The two Ed’s in the Labour party have conceded the economic argument with the coalition government has been lost.
This was publicly acknowledged when the shadow chancellor Ed Balls said no future Labour government would reverse the spending cuts which have been announced (if not yet fully implemented) by the Conservative-led coalition government.
Labour party leader Miliband reinforced the point when he said public sector workers should expect and accept pay cuts in the coming years as the price of keeping their jobs.
These statements, embarrassing and difficult as they are for any Labour politician, are necessary realism about the state of the national economy after the economic collapse of 2007 and 2008. Even if it was in large part caused by the urgent need to bail out the parts of the bankrupt global financial industry that are based in the UK.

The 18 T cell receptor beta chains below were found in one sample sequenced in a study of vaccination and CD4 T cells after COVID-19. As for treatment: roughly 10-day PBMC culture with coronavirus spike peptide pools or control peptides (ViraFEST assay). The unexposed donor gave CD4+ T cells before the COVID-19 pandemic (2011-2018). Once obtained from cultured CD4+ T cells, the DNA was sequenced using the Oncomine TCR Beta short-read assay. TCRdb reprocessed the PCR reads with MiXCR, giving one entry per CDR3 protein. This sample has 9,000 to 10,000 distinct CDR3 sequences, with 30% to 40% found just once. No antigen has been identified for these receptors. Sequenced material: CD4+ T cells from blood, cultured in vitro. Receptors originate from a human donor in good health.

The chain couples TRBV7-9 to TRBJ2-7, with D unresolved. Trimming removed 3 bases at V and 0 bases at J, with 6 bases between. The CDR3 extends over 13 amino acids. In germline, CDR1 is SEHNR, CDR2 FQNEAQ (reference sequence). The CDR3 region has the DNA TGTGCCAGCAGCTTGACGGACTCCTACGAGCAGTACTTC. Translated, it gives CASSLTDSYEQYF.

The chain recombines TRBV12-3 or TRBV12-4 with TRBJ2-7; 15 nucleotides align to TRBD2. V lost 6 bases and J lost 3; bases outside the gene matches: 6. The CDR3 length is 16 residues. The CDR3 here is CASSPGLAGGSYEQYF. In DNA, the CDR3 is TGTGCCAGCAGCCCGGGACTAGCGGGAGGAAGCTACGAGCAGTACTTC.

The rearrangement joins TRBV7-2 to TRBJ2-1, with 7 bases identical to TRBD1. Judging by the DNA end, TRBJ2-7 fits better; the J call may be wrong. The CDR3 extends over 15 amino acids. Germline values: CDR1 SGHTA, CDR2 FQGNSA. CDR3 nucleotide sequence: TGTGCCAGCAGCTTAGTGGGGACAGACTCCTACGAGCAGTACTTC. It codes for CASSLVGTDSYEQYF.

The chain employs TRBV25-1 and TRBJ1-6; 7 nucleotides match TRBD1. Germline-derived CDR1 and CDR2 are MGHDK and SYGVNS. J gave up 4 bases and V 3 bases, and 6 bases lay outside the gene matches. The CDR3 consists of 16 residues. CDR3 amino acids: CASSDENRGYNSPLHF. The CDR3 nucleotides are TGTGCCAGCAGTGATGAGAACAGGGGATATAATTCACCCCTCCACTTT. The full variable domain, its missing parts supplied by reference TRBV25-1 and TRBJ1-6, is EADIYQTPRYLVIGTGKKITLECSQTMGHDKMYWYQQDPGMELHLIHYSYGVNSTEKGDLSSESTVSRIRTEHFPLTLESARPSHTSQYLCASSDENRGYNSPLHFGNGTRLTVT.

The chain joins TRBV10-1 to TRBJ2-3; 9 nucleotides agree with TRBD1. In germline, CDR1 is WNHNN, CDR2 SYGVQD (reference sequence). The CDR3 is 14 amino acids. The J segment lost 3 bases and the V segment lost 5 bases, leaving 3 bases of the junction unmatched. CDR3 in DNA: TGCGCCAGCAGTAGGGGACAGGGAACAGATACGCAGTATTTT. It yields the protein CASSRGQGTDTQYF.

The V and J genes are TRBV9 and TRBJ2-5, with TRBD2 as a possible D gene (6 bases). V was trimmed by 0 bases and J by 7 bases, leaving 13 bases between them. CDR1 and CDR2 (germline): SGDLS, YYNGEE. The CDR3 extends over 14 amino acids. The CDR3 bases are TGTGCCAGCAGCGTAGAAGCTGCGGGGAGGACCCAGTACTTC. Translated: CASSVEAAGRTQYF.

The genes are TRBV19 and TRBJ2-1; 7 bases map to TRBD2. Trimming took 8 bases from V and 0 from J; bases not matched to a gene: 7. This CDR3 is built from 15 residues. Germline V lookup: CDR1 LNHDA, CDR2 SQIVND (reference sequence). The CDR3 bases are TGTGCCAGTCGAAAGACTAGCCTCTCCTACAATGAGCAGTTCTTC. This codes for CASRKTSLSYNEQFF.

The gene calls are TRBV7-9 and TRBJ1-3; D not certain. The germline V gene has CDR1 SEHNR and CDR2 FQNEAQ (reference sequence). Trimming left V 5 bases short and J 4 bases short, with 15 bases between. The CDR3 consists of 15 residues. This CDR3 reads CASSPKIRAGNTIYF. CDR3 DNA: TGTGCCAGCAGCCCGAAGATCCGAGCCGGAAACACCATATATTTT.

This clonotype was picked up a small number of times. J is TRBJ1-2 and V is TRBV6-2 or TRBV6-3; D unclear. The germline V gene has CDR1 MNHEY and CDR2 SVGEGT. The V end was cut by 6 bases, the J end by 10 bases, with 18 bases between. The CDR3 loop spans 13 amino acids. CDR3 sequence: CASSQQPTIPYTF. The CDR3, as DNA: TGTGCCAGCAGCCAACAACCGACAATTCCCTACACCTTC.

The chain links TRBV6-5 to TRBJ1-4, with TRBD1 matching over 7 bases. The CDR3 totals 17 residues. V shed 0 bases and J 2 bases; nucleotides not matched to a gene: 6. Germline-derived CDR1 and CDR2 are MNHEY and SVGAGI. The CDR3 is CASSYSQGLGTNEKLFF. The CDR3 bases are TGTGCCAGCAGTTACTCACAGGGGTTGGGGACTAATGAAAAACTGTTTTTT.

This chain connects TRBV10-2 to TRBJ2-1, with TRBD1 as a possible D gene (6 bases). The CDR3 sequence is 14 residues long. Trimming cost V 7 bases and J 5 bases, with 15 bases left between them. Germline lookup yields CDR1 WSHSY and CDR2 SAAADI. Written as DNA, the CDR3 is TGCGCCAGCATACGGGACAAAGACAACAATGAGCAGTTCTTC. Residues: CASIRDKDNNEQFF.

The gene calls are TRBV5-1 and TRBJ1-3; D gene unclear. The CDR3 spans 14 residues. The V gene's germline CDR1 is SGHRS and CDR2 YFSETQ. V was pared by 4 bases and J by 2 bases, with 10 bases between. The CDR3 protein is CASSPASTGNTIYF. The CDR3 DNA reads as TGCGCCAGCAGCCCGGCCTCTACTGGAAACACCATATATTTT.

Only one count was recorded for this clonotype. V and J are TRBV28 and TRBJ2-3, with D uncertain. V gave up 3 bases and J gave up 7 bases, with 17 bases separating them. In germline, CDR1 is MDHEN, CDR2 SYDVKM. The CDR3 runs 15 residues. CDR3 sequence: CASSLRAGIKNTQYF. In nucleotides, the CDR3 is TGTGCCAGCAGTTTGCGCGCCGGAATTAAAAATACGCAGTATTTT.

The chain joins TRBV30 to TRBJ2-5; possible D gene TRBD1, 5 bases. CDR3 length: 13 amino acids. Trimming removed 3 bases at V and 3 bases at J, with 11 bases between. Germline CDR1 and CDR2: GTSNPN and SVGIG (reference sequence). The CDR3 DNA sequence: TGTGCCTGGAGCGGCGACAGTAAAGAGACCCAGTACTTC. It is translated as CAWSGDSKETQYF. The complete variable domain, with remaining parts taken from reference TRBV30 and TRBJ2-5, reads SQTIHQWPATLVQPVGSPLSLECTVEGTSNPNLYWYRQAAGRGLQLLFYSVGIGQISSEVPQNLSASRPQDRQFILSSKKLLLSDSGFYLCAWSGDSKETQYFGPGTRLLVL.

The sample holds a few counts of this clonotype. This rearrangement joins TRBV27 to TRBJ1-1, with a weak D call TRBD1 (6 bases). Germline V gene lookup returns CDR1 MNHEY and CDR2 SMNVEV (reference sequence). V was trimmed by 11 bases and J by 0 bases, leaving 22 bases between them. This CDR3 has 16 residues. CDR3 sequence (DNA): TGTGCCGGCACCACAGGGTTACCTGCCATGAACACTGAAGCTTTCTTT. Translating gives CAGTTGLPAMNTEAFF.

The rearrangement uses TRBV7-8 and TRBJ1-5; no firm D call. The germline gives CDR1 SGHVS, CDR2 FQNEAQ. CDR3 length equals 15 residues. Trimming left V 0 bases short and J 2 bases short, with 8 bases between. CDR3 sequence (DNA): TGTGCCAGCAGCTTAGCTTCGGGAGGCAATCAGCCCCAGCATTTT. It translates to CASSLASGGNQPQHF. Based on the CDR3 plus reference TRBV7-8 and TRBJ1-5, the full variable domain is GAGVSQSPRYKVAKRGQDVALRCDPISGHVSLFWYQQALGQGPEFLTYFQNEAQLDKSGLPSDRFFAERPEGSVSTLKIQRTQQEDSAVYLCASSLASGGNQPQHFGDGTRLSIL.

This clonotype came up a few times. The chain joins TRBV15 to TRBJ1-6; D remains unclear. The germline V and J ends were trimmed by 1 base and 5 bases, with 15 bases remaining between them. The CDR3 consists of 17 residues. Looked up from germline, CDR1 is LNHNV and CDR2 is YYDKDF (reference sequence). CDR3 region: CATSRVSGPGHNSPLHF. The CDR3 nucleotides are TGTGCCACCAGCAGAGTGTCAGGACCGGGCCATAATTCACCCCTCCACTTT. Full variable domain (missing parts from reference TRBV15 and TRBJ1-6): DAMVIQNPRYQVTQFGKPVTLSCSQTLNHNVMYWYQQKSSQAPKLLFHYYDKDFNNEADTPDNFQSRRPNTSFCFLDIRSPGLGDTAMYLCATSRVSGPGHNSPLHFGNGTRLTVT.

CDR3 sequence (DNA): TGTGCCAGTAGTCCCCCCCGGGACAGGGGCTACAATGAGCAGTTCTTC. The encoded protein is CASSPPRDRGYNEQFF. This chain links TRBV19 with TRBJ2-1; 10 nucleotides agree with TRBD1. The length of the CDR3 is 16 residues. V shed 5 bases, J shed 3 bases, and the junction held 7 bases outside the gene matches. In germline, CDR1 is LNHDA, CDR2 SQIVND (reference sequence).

It may, in time, be possible for the Labour party to develop a consistent electable economic position again but it is going to take a while. Happily for them, the new coalition agreement on fixed-term parliaments means they have it. So, it is progress that Labour have agreed, finally, to restart the argument from the right place.
But before the 2015 election campaign Both Ed’s will also be rather occupied with the repeated complaints of some of their large institutional supporters in the Union movement. Their members will have to bear a large part of the burden of the severe austerity measures the government has unleashed (and will presumably continue to do) in the meantime.